What Motivates Students About Open Pedagogy? Motivational Regulation Through the Lens of Self-Determination Theory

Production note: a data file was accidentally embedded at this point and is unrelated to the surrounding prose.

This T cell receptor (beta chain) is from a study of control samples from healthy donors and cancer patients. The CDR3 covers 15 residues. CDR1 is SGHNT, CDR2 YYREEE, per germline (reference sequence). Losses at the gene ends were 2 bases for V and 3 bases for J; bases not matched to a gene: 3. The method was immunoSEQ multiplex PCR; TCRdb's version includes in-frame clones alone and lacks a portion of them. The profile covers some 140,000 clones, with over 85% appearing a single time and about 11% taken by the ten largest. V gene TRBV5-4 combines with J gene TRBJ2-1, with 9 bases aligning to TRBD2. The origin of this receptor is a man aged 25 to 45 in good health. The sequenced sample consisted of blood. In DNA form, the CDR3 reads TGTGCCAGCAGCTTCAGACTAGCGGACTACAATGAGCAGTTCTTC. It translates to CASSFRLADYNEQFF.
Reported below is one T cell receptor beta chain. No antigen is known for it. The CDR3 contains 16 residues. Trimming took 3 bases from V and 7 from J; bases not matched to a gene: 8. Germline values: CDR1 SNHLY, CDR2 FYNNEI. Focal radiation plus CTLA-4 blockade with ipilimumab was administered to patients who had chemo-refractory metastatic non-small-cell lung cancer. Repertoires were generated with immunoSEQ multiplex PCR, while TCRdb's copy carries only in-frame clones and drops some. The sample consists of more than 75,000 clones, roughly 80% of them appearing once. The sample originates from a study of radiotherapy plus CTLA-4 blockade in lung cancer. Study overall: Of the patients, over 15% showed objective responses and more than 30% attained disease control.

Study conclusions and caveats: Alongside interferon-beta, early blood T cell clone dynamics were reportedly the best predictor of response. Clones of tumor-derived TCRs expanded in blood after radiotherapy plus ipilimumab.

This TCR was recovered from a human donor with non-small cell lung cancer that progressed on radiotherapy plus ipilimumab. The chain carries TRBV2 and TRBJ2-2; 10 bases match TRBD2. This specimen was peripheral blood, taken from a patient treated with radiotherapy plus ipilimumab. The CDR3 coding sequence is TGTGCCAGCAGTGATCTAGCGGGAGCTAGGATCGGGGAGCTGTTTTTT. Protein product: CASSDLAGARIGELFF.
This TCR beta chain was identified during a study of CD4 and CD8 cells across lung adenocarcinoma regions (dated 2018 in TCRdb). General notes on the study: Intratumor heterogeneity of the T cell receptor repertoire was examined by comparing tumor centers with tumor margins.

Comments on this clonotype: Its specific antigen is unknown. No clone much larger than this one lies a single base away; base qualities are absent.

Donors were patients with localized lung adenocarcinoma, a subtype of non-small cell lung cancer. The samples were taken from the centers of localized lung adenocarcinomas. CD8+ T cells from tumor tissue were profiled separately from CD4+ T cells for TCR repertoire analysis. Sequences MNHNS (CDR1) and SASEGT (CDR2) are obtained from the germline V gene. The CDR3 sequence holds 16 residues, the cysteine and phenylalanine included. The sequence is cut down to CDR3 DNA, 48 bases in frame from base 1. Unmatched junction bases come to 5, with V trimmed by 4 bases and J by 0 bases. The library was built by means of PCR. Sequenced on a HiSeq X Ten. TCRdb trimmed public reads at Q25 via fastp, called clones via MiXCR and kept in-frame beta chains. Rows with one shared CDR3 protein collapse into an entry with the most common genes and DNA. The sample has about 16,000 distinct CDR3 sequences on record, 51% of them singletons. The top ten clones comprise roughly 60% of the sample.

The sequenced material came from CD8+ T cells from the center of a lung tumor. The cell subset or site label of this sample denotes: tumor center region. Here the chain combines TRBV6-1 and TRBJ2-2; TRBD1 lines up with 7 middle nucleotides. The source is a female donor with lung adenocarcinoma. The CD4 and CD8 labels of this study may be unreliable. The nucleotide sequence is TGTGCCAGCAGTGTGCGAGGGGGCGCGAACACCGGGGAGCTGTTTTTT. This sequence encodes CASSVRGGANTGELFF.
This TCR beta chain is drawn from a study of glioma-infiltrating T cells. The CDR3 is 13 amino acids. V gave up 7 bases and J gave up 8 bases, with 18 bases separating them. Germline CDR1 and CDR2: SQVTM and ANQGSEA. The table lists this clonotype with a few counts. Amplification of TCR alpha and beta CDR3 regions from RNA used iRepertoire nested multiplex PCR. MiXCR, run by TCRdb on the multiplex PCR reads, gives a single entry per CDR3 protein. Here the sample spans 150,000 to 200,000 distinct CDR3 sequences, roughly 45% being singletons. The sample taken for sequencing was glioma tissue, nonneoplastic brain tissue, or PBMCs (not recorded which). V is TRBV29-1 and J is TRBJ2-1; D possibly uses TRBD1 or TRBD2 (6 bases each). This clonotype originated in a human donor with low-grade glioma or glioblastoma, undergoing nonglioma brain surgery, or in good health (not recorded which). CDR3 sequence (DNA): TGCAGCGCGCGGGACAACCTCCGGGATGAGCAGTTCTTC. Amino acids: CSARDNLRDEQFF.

Open pedagogy is growing in popularity as an instructional method to decentralize classroom power dynamics, engage students, and provide greater meaning to student work. To investigate the impact of open pedagogy on motivation, interviews were conducted with first-year college students at a four-year liberal arts college after completing a semester-long project based on this pedagogical approach. Student responses were assessed using self-determination theory as a theoretical framework, particularly in relation to the motivation regulatory styles displayed by research participants. Results indicate that students experienced various forms of extrinsic motivation during the project based on open pedagogy, with autonomous forms of regulation being more prevalent than controlled regulation. Interview data also suggest that agency plays a role in mediating the internalization of student motivation. Based on these findings, suggestions are provided to the design of assignments in general and open pedagogy specifically to enhance development of autonomous forms of motivation.
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